Posted by Greg Ferrara on October 2, 2013
In the next episode of The Story of Film: An Odyssey, the chapter title is “1953-1957: The Swollen Story: World Cinema Bursting at the Seams.” It covers, in part, the sexual tension building in cinema in the 1950′s, from Rebel Without a Cause, near the beginning of the episode, to Lawrence of Arabia at the end. In Lawrence of Arabia, narrator and series creator Mark Cousins says, we have a hero who views the desert romantically and the world of Arabia held a vaguely hinted at sexual attraction for Lawrence as well. Cousins is intending for the famous match/sunrise scene to work as a moment of sexual climax and it sure plays like one as the music swells and the sun rises under Cousins’ narration. By the end of the fifties and early sixties, Cousins says, cinema was bursting at the seams and something had to give. And so it did. By the late sixties and into the seventies, sexual freedom and exploration on film was accepted practice but did it change anything? Did it make the cinema better?
That’s an unanswerable question. Nothing really makes the cinema better or worse. What works for one filmmaker may not work for another. The question should perhaps be, “Does sex, when robbed of its nuance, add or detract from storytelling?” The same could apply to violence or political ideals. Implying violence has a different effect than showing it graphically. Implying a philosophy through story has a different effect than boldly trumpeting a political message. The question is one of degree but also one of necessity. That is, is it necessary to let those seams burst at all? Does it work better if everything stays loosely sewn up?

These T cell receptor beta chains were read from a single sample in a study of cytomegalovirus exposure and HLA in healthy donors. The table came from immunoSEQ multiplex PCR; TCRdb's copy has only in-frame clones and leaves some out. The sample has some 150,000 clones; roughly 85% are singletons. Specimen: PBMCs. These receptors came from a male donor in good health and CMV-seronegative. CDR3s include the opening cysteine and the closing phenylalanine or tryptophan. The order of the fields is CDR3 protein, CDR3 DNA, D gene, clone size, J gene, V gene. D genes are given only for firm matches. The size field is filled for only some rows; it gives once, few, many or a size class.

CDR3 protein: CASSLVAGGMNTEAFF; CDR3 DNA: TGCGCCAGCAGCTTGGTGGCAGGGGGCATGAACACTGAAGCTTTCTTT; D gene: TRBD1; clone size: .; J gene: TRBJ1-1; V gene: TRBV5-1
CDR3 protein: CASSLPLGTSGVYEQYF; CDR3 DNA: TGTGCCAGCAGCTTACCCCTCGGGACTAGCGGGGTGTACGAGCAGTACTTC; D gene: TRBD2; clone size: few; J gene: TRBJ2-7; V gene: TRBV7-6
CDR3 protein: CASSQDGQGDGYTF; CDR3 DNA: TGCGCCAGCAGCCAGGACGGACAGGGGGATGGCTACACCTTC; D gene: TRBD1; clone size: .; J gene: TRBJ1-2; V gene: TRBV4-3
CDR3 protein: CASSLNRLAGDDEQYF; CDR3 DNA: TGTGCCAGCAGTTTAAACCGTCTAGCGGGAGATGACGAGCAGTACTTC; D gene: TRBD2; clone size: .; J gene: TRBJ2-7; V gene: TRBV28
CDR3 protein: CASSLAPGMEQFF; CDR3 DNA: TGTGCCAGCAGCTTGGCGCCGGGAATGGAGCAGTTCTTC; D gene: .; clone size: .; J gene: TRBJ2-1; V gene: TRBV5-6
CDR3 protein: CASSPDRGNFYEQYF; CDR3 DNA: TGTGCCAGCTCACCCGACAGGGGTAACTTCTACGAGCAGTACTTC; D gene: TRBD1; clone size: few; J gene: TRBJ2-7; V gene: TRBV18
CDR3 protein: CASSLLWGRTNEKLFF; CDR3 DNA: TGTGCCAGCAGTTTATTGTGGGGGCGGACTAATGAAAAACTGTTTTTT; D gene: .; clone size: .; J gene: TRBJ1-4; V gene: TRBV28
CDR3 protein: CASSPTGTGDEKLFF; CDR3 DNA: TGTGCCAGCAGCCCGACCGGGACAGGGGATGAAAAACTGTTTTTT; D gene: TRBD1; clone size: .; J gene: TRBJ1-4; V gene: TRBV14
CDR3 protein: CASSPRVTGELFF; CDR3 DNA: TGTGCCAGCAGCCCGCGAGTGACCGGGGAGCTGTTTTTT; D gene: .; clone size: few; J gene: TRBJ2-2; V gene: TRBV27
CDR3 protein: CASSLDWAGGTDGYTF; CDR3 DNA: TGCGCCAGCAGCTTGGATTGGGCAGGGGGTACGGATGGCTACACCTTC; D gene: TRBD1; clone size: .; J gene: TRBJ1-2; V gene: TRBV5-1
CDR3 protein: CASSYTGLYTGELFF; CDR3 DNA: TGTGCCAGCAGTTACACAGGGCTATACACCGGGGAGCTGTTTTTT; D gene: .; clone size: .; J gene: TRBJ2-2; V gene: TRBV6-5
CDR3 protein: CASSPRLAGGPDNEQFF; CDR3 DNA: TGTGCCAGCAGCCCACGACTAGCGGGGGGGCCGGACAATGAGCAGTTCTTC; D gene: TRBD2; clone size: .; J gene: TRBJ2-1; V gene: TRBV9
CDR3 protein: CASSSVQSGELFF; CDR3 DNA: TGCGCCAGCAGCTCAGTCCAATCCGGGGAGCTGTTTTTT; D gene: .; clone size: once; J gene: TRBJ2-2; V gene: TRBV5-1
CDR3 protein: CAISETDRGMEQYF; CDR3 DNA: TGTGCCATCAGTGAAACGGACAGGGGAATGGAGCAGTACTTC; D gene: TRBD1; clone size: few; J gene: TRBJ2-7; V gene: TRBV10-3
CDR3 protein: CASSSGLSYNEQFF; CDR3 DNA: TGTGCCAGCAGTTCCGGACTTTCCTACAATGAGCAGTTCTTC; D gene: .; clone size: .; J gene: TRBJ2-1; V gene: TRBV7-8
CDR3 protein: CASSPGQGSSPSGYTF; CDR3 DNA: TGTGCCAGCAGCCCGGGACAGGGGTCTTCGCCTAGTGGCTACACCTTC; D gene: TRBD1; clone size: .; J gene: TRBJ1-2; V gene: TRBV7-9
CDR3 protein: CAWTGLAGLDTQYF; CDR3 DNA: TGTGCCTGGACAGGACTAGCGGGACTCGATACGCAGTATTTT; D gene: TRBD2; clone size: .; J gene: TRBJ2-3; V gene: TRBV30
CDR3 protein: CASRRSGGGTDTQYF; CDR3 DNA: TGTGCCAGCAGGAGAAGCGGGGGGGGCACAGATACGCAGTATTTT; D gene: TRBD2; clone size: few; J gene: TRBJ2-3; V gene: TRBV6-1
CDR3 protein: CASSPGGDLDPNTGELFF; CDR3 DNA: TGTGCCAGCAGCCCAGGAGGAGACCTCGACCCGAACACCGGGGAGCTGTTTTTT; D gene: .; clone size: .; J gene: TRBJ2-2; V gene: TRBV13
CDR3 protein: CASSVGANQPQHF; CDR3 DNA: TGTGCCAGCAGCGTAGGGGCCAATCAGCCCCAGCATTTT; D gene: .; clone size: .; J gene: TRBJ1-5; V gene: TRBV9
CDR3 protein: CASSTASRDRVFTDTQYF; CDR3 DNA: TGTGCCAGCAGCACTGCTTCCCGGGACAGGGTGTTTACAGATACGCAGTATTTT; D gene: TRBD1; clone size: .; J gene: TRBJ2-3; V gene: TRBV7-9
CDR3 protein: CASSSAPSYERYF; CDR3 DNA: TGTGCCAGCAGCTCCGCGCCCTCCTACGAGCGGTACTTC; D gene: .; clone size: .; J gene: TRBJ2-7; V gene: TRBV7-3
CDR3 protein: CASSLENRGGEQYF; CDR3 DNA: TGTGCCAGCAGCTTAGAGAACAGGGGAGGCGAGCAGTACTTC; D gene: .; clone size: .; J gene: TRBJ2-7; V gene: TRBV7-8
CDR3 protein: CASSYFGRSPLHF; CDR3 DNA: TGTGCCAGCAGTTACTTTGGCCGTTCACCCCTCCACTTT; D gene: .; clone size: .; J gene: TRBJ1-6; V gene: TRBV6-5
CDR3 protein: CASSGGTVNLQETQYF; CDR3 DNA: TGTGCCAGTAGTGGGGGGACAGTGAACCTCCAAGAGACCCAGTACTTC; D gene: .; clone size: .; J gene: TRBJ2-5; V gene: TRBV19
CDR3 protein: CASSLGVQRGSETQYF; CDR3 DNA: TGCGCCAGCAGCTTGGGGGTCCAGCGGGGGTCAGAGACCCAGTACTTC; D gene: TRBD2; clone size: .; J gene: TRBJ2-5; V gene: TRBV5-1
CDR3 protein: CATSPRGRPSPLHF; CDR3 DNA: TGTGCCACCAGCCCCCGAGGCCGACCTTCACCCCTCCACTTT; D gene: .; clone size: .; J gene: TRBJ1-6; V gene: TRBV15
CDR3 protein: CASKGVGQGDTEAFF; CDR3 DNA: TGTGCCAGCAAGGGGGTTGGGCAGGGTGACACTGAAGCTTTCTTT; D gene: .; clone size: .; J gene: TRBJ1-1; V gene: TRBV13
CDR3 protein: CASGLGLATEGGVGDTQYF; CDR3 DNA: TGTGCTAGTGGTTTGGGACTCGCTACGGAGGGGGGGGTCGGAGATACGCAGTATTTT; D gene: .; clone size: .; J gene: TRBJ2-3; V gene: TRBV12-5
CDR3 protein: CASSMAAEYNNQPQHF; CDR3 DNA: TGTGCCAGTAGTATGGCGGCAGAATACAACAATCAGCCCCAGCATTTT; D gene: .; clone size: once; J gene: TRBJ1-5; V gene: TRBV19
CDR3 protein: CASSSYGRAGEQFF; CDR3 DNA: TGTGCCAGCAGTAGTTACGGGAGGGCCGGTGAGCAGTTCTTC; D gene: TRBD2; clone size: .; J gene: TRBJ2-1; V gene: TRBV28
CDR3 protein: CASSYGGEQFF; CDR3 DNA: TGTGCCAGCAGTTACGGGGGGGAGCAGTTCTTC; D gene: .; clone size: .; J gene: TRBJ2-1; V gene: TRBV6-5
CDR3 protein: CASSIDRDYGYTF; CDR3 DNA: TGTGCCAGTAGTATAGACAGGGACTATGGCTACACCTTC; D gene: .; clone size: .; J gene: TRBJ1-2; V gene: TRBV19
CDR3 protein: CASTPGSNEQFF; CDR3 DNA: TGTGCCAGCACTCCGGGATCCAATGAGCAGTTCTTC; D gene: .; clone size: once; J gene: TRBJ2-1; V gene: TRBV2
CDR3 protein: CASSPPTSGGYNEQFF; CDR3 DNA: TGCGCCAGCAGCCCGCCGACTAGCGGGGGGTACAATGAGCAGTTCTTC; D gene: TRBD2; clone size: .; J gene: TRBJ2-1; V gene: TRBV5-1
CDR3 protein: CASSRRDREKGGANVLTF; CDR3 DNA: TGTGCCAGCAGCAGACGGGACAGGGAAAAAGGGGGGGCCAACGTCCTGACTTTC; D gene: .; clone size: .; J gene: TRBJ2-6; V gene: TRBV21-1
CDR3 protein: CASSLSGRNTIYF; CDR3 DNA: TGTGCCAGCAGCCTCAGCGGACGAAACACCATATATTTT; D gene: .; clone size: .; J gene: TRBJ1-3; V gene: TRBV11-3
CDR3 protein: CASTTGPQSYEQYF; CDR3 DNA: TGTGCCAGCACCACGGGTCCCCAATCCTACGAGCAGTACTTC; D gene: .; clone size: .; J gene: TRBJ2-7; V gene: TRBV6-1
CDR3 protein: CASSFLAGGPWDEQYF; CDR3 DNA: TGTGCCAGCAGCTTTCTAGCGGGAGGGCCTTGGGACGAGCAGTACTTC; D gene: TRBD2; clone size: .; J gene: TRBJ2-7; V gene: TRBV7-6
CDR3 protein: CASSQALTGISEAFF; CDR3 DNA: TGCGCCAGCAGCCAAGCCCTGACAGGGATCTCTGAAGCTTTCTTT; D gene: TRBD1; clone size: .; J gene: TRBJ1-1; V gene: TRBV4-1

In one of his many conversations with Peter Bogdanovich, Orson Welles once remarked that he hated seeing prayer depicted on the screen. He knew the actor was just sitting there, pretending, and not actually praying and it annoyed him. I feel that way about the mechanics of a lot of things on the screen. When an actor is doing something for real on the screen, like Stanley Tucci making the breakfast eggs in Big Night in one long unbroken take, it’s has a sense of awe to it, as simple as it is because, hey, he’s really doing that right there in front of the camera. When an actor is pretending to perform an action, it’s more distracting. For instance, there are times in movies when watching an actor “drive” a car can damn near drive me to distraction. Just a couple of weeks ago, watching Giant on TCM, I couldn’t focus on the scene with James Dean and Elizabeth Taylor in the car, moving in front of a rear projection screen, because Dean kept bobbing that steering wheel from one side to the other. It was so pronounced that had they really been driving a car, it would’ve zigzagged to the point of Taylor throwing up her catered lunch.
Other distracting fakes include playing a musical instrument or performing an athletic feat. If you’re going to make a movie where a character plays the piano, either hire an actor who plays the piano or just don’t show the actor playing the piano at all. Use a double if you have to but please don’t subject me to an actor with no knowledge of the chord and melody structure of a piano lurching their hands and arms all over the place in complete contrast to the music being heard. And if you’re movie is about an athlete, again, use a double. Robert Redford, despite having an athletic youth, throws a God-awful pitch in The Natural. When he strikes out the Slugger (Joe Don Baker), I think, “How? That last pitch was bush league, all the way.” Or Katherine Hepburn in Pat and Mike. I remember watching it years ago on tv with my old post-college roommate Andy (who comments here sometimes), a golf enthusiast, who was distracted by how bad her slice was.